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It's Not Over Yet: President Should Nix Omnibus Spending Bill's "Earmarks," Taxpayer Group Says
For Immediate Release December 20, 2007
Pete Sepp, (703) 683-5700
(Alexandria, VA) -- Congress has already left town after passing a half-trillion-dollar omnibus appropriations bill, but President Bush can still spare taxpayers from many pork-barrel projects in the legislation, according to the 362,000-member National Taxpayers Union (NTU). Even though Bush is signing the bill, NTU today gave a thumbs-up to the President's suggestion that he may order federal agencies to ignore some of the 9,000-plus "earmarks" that Congress concocted during the process of enacting the legislation.
"Members of Congress may be headed home for the holidays, but that doesn't mean they should be allowed to play Santa Claus with taxpayer dollars," NTU Government Affairs Manager Andrew Moylan noted. "As was demonstrated earlier this year, the Chief Executive has the power to block spending on Congressional earmarks that are not specified in statutory law. He should exercise that authority now to the maximum extent possible."
Despite having less than 48 hours to consider it, the House and Senate passed an omnibus appropriations package that combined discretionary funding for every agency into one giant bill, with the exception of the Department of Defense. Though the legislation has already passed, policy experts continue to uncover the details of more than 9,000 earmarks buried in over 3,500 pages of legislation worth nearly $500 billion.
"Congress's procrastination led to a reprehensible free-for-all," said Moylan, who noted that over 300 of the 9,000-plus earmarks in the final omnibus package had never been previously considered by either chamber. Some of the earmark lowlights include a $1.95 million project honoring Rep. Charles Rangel (D-NY) to help build the "Charles B. Rangel Center for Public Service" at City College of New York. The bill also includes $213,000 for olive fruit fly research in France, and $200,000 for a hunting and fishing museum in Pennsylvania.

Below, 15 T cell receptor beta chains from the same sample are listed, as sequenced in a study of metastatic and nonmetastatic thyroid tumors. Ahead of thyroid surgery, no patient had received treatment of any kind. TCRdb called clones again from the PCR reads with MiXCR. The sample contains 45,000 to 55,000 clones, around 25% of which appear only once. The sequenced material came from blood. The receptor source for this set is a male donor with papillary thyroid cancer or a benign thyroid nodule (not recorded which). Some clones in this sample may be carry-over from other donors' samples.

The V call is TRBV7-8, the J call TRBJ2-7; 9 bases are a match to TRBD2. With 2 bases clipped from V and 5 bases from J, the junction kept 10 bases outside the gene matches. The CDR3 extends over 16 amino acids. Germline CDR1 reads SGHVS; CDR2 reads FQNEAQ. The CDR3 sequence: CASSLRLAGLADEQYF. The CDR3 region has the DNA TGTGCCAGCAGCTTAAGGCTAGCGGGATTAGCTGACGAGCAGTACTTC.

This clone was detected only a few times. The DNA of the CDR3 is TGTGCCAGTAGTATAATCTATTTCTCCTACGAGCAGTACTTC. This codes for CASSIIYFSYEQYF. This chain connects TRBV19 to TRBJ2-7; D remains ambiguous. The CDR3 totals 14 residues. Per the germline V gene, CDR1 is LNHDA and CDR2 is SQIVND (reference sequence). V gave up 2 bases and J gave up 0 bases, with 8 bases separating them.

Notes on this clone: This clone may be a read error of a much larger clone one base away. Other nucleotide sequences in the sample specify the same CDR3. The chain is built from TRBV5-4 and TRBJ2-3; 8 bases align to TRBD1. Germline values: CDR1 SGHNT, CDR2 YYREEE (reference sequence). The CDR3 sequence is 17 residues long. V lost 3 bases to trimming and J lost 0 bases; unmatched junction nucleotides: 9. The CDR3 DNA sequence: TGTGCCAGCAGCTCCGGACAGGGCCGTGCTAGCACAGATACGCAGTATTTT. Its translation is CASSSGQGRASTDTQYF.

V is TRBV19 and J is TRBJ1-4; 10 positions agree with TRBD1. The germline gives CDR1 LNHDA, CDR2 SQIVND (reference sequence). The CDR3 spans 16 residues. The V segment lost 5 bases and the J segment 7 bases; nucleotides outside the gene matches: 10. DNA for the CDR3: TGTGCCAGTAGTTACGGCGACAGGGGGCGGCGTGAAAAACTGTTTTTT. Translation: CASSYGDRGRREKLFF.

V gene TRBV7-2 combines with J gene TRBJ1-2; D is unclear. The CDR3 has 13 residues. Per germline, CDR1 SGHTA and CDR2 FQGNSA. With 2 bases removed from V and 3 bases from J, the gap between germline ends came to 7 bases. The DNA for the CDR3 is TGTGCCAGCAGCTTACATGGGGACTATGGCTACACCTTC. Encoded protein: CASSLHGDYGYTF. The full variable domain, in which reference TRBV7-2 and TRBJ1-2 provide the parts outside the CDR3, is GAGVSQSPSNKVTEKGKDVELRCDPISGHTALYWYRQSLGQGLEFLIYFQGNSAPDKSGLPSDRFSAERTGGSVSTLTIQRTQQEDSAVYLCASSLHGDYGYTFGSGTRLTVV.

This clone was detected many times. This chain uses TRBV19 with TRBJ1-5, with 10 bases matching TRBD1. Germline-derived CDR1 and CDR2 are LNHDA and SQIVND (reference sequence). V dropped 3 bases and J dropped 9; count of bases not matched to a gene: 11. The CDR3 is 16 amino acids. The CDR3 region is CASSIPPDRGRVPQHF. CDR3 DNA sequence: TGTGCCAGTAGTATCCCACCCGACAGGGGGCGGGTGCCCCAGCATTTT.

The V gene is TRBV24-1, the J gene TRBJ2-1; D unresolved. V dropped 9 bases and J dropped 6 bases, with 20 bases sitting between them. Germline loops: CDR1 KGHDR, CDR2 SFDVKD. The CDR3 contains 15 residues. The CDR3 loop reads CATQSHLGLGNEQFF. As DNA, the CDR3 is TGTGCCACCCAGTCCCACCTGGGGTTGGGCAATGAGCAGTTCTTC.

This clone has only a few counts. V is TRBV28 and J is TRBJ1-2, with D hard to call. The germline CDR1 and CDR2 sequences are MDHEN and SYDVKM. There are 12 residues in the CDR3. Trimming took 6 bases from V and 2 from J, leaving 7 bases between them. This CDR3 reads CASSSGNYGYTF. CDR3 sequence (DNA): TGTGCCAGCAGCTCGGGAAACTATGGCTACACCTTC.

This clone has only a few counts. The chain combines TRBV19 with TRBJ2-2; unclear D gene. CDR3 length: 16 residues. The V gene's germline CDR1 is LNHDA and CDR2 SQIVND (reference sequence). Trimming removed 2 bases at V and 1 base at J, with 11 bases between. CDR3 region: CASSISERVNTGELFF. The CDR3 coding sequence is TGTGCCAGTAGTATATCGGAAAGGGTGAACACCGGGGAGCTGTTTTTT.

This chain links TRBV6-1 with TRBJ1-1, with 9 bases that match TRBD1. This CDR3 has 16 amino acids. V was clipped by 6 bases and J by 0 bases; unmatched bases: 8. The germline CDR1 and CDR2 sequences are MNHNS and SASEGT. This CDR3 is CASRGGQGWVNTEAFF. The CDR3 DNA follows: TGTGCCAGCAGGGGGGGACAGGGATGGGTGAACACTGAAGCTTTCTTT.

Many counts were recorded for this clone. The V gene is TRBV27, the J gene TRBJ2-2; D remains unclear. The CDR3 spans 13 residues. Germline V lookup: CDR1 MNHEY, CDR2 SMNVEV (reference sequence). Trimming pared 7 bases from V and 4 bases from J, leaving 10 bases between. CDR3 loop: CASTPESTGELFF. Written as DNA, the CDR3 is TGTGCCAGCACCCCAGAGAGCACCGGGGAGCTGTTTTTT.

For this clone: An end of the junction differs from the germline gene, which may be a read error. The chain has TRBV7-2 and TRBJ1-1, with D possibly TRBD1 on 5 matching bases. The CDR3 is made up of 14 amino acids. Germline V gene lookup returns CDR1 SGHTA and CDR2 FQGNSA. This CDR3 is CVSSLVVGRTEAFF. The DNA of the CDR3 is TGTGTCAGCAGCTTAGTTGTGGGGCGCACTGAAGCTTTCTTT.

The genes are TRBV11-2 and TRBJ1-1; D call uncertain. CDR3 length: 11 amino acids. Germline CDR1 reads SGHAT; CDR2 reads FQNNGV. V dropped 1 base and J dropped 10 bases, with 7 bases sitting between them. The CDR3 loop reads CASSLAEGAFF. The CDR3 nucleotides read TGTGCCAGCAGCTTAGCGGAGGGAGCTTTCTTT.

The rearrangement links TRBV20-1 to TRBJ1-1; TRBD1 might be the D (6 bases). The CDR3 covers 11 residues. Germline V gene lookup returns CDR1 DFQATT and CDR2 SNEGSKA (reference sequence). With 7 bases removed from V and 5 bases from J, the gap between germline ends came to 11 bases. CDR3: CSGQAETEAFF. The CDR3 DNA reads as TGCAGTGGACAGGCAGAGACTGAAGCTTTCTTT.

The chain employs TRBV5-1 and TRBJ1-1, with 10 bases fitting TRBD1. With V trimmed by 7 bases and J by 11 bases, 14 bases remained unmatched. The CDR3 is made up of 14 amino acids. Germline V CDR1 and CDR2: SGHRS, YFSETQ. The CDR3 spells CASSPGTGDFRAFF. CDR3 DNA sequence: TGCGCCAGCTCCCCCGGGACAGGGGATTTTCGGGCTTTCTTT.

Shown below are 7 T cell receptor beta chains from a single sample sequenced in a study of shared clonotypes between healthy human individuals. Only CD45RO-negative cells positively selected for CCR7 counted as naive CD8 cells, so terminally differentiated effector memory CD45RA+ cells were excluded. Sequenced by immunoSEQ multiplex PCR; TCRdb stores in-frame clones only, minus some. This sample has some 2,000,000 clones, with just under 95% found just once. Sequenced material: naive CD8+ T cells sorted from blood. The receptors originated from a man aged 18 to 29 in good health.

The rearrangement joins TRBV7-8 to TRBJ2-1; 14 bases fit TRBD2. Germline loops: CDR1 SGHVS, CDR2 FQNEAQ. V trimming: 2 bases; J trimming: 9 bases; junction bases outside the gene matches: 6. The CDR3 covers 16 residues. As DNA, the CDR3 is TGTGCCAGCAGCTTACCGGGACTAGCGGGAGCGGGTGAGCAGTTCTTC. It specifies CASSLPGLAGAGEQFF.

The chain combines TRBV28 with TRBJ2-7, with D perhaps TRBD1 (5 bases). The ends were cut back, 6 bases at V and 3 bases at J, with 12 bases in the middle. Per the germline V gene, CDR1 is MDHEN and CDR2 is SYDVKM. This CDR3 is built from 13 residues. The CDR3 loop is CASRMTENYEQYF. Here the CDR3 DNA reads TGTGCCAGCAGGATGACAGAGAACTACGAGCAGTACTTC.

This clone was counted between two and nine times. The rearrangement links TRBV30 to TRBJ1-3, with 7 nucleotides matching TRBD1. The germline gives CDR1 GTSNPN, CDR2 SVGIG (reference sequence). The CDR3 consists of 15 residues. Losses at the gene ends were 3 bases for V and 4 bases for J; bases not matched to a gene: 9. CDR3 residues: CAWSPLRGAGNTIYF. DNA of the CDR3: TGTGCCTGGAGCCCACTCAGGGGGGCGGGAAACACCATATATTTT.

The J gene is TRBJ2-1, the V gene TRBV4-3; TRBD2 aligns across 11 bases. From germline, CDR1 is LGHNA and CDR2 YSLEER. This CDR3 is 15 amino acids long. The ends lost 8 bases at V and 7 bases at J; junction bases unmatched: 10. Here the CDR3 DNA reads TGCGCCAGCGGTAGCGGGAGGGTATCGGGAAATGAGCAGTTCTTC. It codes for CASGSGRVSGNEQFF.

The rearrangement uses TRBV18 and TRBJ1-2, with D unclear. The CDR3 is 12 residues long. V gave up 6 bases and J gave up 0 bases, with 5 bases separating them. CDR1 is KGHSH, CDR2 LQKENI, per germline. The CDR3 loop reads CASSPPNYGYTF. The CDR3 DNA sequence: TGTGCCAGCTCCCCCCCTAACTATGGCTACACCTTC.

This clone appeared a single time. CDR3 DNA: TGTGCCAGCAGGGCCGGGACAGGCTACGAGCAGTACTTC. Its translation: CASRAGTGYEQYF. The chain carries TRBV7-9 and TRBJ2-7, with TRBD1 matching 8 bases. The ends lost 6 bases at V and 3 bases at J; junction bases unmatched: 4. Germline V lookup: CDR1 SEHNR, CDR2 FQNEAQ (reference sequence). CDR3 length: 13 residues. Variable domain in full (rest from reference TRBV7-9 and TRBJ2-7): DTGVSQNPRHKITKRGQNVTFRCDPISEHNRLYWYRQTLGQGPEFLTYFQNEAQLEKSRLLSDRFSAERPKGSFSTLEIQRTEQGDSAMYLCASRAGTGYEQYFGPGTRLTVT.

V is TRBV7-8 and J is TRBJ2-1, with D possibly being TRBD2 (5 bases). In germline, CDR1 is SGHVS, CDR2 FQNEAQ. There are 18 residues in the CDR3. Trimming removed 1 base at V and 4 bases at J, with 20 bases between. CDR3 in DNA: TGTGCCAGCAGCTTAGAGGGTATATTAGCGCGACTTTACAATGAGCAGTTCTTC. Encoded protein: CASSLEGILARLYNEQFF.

Earlier this year, the Office of Management and Budget issued a memorandum directing federal agencies to refrain from obligating Fiscal Year 2007 funds to earmarked projects that were authorized in Congressional reports (a common practice) as opposed to the actual text of the law. Although some of the earmarks in the just-passed FY 2008 omnibus bill seem to be embedded in statutory language, many others could be ripe for cancellation through executive order.
"Instead of an omnibus, Congress should have simply passed a long-term continuing resolution to fund the federal government at Fiscal Year 2007 levels without earmarks," Moylan concluded. "Since that didn't happen, President Bush would earn a big round of applause from taxpayers for at least trying to limit the damage of Congress's reckless earmarking."
NTU is a nonprofit citizen organization founded in 1969 to work for lower taxes and smaller government at all levels. Note: For more information on NTU's earmark reform efforts, visit www.ntu.org.